Plaintiff underwent another consultative psychological examination on February 23, 1998, with Shawn David Hassler, Licensed Psychological Examiner, and Pamela Jones, Licensed Psychologist (Tr. 251-258). On mental status examination plaintiff *927 was not intimidated by the evaluation process; he had a range of affect; he never lost his composure; his recent memory was fairly good; his remote memory was good; his attention span was fairly good; his stream of thought was normal; he was never hostile or frustrated; and it was fairly easy to establish rapport with the plaintiff (Tr. 254-255). Results of the WAIS-R placed plaintiff in the average range of intellectual functioning (Tr. 255). Results of the WRAT-R showed plaintiff to be reading at the seventh grade level and performing math at the eighth grade level (Tr. 256). Dr. Jones diagnosed Dysthymic Disorder (Tr. 257). In a mental medical assessment, Dr. Jones opined that plaintiff's ability to relate to co-workers is "unlimited" (not limited by a mental impairment); that his abilities to follow work rules, deal with the public, use judgment, interact with supervisors, and maintain personal appearance are "good" (more than satisfactory); that his abilities to maintain attention/concentration and understand, remember, and carry out simple job instructions is "fair" (limited, but satisfactory) to "good" (more than satisfactory); and that plaintiff's abilities to deal with work stresses, behave in an emotionally stable manner, relate predictably in social situations, demonstrate reliability, and understand, remember, and carry out complex, and detailed, but not complex job instructions are "fair" (Tr. 259-260). Plaintiff underwent some treatment for depression at Child and Family Services between June 3, 1995, and October 14, 1995 (Tr. 353-357). On October 14, 1995, it was opined that plaintiff got significant benefit from antidepressant medication and the identification of his depression (Tr. 351). The therapists at the Child and Family Therapy Center declined to complete a mental medical assessment (see Tr. 349).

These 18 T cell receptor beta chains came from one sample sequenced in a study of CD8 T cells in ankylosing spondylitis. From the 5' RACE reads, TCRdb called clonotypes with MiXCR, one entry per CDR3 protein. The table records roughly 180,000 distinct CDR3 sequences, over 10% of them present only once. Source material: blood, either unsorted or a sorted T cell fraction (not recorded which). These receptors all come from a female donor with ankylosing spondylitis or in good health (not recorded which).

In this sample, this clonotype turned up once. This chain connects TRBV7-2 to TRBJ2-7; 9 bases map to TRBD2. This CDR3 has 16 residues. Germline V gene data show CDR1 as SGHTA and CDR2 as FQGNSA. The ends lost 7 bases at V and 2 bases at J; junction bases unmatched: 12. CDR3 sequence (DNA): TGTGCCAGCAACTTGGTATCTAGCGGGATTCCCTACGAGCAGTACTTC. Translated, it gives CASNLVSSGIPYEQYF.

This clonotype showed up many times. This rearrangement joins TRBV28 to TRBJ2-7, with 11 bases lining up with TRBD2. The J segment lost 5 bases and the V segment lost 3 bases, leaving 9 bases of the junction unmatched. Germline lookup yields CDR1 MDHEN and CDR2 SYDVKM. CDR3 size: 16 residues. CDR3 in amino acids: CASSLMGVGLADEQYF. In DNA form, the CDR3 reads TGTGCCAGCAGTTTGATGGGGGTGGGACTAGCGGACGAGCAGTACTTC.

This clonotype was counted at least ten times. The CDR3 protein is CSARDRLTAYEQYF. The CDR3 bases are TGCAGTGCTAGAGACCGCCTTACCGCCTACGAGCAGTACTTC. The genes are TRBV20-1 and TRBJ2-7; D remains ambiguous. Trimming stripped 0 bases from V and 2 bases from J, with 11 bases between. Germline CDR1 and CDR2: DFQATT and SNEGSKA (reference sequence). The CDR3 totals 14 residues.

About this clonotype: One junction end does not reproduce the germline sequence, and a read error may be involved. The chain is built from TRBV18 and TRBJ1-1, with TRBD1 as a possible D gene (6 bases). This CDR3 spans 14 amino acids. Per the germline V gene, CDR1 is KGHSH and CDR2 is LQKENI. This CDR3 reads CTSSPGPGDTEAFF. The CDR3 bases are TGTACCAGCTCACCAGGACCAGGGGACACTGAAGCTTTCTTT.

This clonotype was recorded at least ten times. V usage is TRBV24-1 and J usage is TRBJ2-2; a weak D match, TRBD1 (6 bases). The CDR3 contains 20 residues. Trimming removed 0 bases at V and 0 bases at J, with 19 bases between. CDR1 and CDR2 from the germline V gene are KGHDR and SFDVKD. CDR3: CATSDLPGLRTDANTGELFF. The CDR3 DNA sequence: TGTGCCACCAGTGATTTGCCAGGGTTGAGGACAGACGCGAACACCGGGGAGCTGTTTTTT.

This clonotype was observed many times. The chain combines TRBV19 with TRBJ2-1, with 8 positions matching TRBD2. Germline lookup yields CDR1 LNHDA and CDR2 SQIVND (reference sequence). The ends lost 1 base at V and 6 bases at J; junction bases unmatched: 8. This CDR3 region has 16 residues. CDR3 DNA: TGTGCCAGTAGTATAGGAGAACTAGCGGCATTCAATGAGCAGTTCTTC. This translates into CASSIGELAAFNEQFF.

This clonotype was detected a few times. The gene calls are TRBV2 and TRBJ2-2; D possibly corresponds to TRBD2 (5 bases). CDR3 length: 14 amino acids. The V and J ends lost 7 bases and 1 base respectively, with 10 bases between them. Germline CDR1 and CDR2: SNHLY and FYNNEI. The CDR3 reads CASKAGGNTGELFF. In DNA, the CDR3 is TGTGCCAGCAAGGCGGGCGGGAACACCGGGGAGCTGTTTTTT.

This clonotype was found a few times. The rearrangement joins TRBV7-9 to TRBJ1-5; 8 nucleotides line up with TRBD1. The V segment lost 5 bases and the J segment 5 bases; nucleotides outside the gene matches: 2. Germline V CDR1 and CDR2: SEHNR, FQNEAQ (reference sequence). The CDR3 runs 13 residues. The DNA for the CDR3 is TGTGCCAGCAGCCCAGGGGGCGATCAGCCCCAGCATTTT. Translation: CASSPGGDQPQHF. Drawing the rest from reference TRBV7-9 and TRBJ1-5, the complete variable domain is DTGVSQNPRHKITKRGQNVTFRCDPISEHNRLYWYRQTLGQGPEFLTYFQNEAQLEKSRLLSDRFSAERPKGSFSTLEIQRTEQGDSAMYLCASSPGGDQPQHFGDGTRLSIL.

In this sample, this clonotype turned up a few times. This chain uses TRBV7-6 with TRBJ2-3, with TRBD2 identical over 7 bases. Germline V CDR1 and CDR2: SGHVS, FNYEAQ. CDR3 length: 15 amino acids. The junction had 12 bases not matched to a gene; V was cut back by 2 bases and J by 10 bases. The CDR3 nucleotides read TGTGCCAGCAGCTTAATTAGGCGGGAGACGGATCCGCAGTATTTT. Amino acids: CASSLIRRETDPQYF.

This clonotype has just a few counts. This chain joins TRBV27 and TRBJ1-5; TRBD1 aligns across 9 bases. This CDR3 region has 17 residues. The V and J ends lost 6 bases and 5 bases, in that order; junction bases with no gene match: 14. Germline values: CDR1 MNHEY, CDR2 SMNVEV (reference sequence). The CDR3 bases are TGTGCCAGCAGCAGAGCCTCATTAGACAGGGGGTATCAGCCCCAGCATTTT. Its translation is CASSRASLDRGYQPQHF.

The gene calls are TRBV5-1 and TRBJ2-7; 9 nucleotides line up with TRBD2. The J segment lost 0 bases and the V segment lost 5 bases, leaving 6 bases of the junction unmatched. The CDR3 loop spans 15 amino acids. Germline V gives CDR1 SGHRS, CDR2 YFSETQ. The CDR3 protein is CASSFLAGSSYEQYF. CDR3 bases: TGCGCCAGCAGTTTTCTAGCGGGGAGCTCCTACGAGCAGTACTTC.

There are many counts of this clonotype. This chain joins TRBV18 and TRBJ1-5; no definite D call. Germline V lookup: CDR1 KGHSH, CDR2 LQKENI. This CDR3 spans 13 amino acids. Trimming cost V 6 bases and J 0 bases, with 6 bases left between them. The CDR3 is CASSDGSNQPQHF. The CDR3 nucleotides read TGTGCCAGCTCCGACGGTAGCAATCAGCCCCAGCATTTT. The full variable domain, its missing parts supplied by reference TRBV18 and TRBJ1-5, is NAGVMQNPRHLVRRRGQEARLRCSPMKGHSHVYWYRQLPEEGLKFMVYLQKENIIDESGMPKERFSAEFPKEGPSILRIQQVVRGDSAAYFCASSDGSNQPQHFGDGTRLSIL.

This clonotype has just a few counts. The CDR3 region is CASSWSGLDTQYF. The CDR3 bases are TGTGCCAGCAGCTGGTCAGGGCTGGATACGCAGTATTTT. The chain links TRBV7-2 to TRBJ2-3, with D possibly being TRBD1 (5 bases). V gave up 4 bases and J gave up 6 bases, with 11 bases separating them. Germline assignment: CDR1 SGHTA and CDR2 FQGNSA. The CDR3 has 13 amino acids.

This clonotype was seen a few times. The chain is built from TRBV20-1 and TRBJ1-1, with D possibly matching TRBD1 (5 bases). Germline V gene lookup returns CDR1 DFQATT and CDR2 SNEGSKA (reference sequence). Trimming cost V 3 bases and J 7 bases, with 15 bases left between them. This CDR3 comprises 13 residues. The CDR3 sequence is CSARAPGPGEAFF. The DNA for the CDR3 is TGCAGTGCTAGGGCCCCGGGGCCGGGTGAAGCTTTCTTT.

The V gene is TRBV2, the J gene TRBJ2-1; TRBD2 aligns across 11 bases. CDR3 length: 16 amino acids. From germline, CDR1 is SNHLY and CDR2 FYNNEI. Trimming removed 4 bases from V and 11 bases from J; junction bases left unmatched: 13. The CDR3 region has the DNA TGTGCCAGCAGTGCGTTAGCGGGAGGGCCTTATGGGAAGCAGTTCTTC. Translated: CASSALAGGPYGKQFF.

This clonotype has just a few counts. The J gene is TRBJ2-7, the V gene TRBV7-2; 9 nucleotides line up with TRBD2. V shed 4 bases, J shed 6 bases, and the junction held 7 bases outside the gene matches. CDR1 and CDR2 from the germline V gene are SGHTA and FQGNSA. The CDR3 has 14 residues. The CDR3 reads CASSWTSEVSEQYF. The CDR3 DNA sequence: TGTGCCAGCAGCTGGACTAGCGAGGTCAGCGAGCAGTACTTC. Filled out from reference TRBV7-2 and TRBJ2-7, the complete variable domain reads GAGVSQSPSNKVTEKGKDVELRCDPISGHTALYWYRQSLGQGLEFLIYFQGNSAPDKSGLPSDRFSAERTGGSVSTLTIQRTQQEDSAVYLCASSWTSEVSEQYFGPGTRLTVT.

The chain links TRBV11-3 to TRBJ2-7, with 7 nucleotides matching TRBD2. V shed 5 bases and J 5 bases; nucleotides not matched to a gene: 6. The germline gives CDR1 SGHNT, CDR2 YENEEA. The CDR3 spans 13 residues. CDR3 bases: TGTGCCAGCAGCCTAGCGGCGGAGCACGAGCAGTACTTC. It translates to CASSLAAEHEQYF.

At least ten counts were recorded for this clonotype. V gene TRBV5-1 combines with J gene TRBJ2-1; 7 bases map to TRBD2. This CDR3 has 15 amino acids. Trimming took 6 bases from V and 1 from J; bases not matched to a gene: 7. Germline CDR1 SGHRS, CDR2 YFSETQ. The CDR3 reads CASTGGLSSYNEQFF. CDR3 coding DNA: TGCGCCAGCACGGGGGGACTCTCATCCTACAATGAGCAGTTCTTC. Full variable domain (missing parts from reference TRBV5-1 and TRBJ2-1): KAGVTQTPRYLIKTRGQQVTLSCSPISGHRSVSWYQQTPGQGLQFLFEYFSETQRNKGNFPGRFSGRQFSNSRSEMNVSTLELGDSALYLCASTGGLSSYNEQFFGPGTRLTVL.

Dr. Nelson is not a treating physician. Rather, Dr. Nelson was hired by the plaintiff's attorney to examine him on one occasion and he provided the plaintiff with no treatment. Thus, Dr. Nelson's opinion is not entitled to the deference ordinarily given to a treating physician's opinion. See Barker v. Shalala, 40 F.3d 789, 794 (6th Cir.1994). Even if Drs. Nelson were a treating physician, the Commissioner may reject the determinations of a treating physician when good reasons are identified for not accepting them, Hall v. Bowen, 837 F.2d 272, 276 (6th Cir.1988). Additionally, it is well within the province of the ALJ/Commissioner to conclude that the medical evidence is more consistent with the reports of one physician than another, Crowe v. Harris, 489 F. Supp. 683, 689 (E.D.Tenn.1980), and it is the Commissioner's duty to resolve conflicting medical evidence, Richardson v. Perales, 402 U.S. 389, 399, 91 S. Ct. 1420, 1426, 28 L. Ed. 2d 842 (1971). See also Allen v. Heckler, 749 F.2d 577, 579 (9th Cir.1984), (court held that "[w]here medical testimony is conflicting ... it is the ALJ's role to determine credibility and to resolve the conflict. (citation omitted)."); Wokojance v. Weinberger, 513 F.2d 210, 212 (6th Cir.), cert. denied, 423 U.S. 856, 96 S. Ct. 106, 46 L. Ed. 2d 82 (1975) (court held that "[i]t is for the Secretary to resolve conflicts in the evidence and to decide questions of credibility. (citation omitted)."). If the evidence can be rationally interpreted in more than one way, the decision of the Commissioner must be upheld. See Tyra v. Secretary of Health and Human Services, 896 F.2d 1024, 1028 (6th Cir.1990); Allen v. Heckler, 749 F.2d 577, 579 (9th Cir.1984). In rejecting Dr. Nelson's opinion, the ALJ stated the following: